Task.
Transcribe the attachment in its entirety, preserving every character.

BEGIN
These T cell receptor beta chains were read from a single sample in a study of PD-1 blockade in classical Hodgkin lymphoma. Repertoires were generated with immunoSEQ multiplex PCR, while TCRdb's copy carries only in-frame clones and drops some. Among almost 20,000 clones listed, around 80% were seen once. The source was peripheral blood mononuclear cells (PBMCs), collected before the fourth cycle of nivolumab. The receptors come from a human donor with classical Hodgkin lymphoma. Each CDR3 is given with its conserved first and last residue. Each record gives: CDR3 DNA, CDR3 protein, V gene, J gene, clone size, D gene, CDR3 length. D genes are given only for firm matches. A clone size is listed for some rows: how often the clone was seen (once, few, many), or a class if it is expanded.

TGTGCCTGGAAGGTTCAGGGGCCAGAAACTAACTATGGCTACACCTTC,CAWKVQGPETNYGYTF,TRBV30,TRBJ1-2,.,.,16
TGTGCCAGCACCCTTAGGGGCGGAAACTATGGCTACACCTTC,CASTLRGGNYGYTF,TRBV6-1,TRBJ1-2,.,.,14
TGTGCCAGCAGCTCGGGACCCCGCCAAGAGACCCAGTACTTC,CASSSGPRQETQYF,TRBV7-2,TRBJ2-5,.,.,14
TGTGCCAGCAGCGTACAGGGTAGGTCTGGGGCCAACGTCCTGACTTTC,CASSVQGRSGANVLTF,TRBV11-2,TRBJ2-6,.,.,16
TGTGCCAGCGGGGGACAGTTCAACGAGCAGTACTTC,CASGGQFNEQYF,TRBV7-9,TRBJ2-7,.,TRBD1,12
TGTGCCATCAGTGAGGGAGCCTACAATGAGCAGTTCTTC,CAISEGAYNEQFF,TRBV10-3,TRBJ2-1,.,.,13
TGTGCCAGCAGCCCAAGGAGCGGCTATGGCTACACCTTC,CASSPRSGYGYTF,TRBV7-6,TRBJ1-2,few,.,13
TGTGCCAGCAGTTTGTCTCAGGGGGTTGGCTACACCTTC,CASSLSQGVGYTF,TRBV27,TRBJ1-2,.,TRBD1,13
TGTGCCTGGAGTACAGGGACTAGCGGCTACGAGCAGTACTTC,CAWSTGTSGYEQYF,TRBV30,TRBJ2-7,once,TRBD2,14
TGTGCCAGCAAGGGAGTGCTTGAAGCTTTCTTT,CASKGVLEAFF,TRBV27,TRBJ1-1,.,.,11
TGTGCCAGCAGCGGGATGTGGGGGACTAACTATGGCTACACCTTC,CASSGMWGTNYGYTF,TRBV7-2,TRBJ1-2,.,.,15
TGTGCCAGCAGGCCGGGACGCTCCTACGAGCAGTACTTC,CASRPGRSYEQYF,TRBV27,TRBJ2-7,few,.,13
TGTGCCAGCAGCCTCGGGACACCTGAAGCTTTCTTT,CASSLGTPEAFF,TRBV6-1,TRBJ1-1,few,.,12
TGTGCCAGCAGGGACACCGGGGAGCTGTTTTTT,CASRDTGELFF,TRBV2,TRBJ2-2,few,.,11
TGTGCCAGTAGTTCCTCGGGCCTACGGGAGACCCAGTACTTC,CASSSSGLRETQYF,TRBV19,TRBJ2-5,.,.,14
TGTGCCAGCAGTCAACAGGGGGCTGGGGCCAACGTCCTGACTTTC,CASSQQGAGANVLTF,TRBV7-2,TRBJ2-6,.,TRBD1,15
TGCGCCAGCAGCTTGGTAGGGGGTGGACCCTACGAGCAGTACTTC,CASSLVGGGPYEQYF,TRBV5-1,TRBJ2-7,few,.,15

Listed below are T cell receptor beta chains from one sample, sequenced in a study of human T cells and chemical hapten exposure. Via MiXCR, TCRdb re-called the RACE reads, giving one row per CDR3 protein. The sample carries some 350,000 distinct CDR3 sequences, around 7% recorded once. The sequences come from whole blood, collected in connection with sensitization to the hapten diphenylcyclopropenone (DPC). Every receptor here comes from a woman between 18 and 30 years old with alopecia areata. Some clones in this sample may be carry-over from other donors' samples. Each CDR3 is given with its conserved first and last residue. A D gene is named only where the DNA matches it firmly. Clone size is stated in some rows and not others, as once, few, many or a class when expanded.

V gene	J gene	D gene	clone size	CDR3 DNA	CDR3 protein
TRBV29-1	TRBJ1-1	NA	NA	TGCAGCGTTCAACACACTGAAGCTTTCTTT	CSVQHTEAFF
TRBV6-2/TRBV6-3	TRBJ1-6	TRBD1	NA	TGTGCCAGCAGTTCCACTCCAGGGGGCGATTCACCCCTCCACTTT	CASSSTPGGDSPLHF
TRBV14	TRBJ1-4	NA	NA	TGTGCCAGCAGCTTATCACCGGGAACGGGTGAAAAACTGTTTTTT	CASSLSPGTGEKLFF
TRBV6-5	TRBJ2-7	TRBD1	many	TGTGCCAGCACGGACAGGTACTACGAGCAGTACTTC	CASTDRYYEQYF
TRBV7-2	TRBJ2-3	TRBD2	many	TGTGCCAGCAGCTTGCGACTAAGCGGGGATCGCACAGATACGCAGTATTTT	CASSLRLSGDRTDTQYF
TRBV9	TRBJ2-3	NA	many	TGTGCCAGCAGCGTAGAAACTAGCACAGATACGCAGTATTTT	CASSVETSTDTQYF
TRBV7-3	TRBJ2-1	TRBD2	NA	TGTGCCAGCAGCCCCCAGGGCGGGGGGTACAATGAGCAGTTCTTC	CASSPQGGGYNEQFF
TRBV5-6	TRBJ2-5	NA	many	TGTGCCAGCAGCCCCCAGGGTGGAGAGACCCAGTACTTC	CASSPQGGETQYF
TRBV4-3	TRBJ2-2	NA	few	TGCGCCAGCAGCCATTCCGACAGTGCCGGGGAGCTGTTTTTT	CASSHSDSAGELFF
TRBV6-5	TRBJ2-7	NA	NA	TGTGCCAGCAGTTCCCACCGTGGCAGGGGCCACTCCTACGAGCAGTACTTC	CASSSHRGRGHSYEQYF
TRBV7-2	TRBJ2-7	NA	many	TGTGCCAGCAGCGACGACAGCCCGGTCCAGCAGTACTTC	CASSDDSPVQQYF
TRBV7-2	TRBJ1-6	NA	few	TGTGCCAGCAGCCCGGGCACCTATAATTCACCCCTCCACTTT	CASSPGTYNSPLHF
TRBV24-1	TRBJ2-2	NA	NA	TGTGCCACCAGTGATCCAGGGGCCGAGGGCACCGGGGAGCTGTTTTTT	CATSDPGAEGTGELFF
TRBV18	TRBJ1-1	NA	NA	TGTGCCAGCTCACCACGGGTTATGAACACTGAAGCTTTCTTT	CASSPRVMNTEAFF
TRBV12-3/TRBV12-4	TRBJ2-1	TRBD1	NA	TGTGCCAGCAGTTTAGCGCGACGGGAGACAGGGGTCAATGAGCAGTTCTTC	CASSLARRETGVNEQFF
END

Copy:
These T cell receptor beta chains were read from a single sample in a study of PD-1 blockade in classical Hodgkin lymphoma. Repertoires were generated with immunoSEQ multiplex PCR, while TCRdb's copy carries only in-frame clones and drops some. Among almost 20,000 clones listed, around 80% were seen once. The source was peripheral blood mononuclear cells (PBMCs), collected before the fourth cycle of nivolumab. The receptors come from a human donor with classical Hodgkin lymphoma. Each CDR3 is given with its conserved first and last residue. Each record gives: CDR3 DNA, CDR3 protein, V gene, J gene, clone size, D gene, CDR3 length. D genes are given only for firm matches. A clone size is listed for some rows: how often the clone was seen (once, few, many), or a class if it is expanded.

TGTGCCTGGAAGGTTCAGGGGCCAGAAACTAACTATGGCTACACCTTC,CAWKVQGPETNYGYTF,TRBV30,TRBJ1-2,.,.,16
TGTGCCAGCACCCTTAGGGGCGGAAACTATGGCTACACCTTC,CASTLRGGNYGYTF,TRBV6-1,TRBJ1-2,.,.,14
TGTGCCAGCAGCTCGGGACCCCGCCAAGAGACCCAGTACTTC,CASSSGPRQETQYF,TRBV7-2,TRBJ2-5,.,.,14
TGTGCCAGCAGCGTACAGGGTAGGTCTGGGGCCAACGTCCTGACTTTC,CASSVQGRSGANVLTF,TRBV11-2,TRBJ2-6,.,.,16
TGTGCCAGCGGGGGACAGTTCAACGAGCAGTACTTC,CASGGQFNEQYF,TRBV7-9,TRBJ2-7,.,TRBD1,12
TGTGCCATCAGTGAGGGAGCCTACAATGAGCAGTTCTTC,CAISEGAYNEQFF,TRBV10-3,TRBJ2-1,.,.,13
TGTGCCAGCAGCCCAAGGAGCGGCTATGGCTACACCTTC,CASSPRSGYGYTF,TRBV7-6,TRBJ1-2,few,.,13
TGTGCCAGCAGTTTGTCTCAGGGGGTTGGCTACACCTTC,CASSLSQGVGYTF,TRBV27,TRBJ1-2,.,TRBD1,13
TGTGCCTGGAGTACAGGGACTAGCGGCTACGAGCAGTACTTC,CAWSTGTSGYEQYF,TRBV30,TRBJ2-7,once,TRBD2,14
TGTGCCAGCAAGGGAGTGCTTGAAGCTTTCTTT,CASKGVLEAFF,TRBV27,TRBJ1-1,.,.,11
TGTGCCAGCAGCGGGATGTGGGGGACTAACTATGGCTACACCTTC,CASSGMWGTNYGYTF,TRBV7-2,TRBJ1-2,.,.,15
TGTGCCAGCAGGCCGGGACGCTCCTACGAGCAGTACTTC,CASRPGRSYEQYF,TRBV27,TRBJ2-7,few,.,13
TGTGCCAGCAGCCTCGGGACACCTGAAGCTTTCTTT,CASSLGTPEAFF,TRBV6-1,TRBJ1-1,few,.,12
TGTGCCAGCAGGGACACCGGGGAGCTGTTTTTT,CASRDTGELFF,TRBV2,TRBJ2-2,few,.,11
TGTGCCAGTAGTTCCTCGGGCCTACGGGAGACCCAGTACTTC,CASSSSGLRETQYF,TRBV19,TRBJ2-5,.,.,14
TGTGCCAGCAGTCAACAGGGGGCTGGGGCCAACGTCCTGACTTTC,CASSQQGAGANVLTF,TRBV7-2,TRBJ2-6,.,TRBD1,15
TGCGCCAGCAGCTTGGTAGGGGGTGGACCCTACGAGCAGTACTTC,CASSLVGGGPYEQYF,TRBV5-1,TRBJ2-7,few,.,15

Listed below are T cell receptor beta chains from one sample, sequenced in a study of human T cells and chemical hapten exposure. Via MiXCR, TCRdb re-called the RACE reads, giving one row per CDR3 protein. The sample carries some 350,000 distinct CDR3 sequences, around 7% recorded once. The sequences come from whole blood, collected in connection with sensitization to the hapten diphenylcyclopropenone (DPC). Every receptor here comes from a woman between 18 and 30 years old with alopecia areata. Some clones in this sample may be carry-over from other donors' samples. Each CDR3 is given with its conserved first and last residue. A D gene is named only where the DNA matches it firmly. Clone size is stated in some rows and not others, as once, few, many or a class when expanded.

V gene	J gene	D gene	clone size	CDR3 DNA	CDR3 protein
TRBV29-1	TRBJ1-1	NA	NA	TGCAGCGTTCAACACACTGAAGCTTTCTTT	CSVQHTEAFF
TRBV6-2/TRBV6-3	TRBJ1-6	TRBD1	NA	TGTGCCAGCAGTTCCACTCCAGGGGGCGATTCACCCCTCCACTTT	CASSSTPGGDSPLHF
TRBV14	TRBJ1-4	NA	NA	TGTGCCAGCAGCTTATCACCGGGAACGGGTGAAAAACTGTTTTTT	CASSLSPGTGEKLFF
TRBV6-5	TRBJ2-7	TRBD1	many	TGTGCCAGCACGGACAGGTACTACGAGCAGTACTTC	CASTDRYYEQYF
TRBV7-2	TRBJ2-3	TRBD2	many	TGTGCCAGCAGCTTGCGACTAAGCGGGGATCGCACAGATACGCAGTATTTT	CASSLRLSGDRTDTQYF
TRBV9	TRBJ2-3	NA	many	TGTGCCAGCAGCGTAGAAACTAGCACAGATACGCAGTATTTT	CASSVETSTDTQYF
TRBV7-3	TRBJ2-1	TRBD2	NA	TGTGCCAGCAGCCCCCAGGGCGGGGGGTACAATGAGCAGTTCTTC	CASSPQGGGYNEQFF
TRBV5-6	TRBJ2-5	NA	many	TGTGCCAGCAGCCCCCAGGGTGGAGAGACCCAGTACTTC	CASSPQGGETQYF
TRBV4-3	TRBJ2-2	NA	few	TGCGCCAGCAGCCATTCCGACAGTGCCGGGGAGCTGTTTTTT	CASSHSDSAGELFF
TRBV6-5	TRBJ2-7	NA	NA	TGTGCCAGCAGTTCCCACCGTGGCAGGGGCCACTCCTACGAGCAGTACTTC	CASSSHRGRGHSYEQYF
TRBV7-2	TRBJ2-7	NA	many	TGTGCCAGCAGCGACGACAGCCCGGTCCAGCAGTACTTC	CASSDDSPVQQYF
TRBV7-2	TRBJ1-6	NA	few	TGTGCCAGCAGCCCGGGCACCTATAATTCACCCCTCCACTTT	CASSPGTYNSPLHF
TRBV24-1	TRBJ2-2	NA	NA	TGTGCCACCAGTGATCCAGGGGCCGAGGGCACCGGGGAGCTGTTTTTT	CATSDPGAEGTGELFF
TRBV18	TRBJ1-1	NA	NA	TGTGCCAGCTCACCACGGGTTATGAACACTGAAGCTTTCTTT	CASSPRVMNTEAFF
TRBV12-3/TRBV12-4	TRBJ2-1	TRBD1	NA	TGTGCCAGCAGTTTAGCGCGACGGGAGACAGGGGTCAATGAGCAGTTCTTC	CASSLARRETGVNEQFF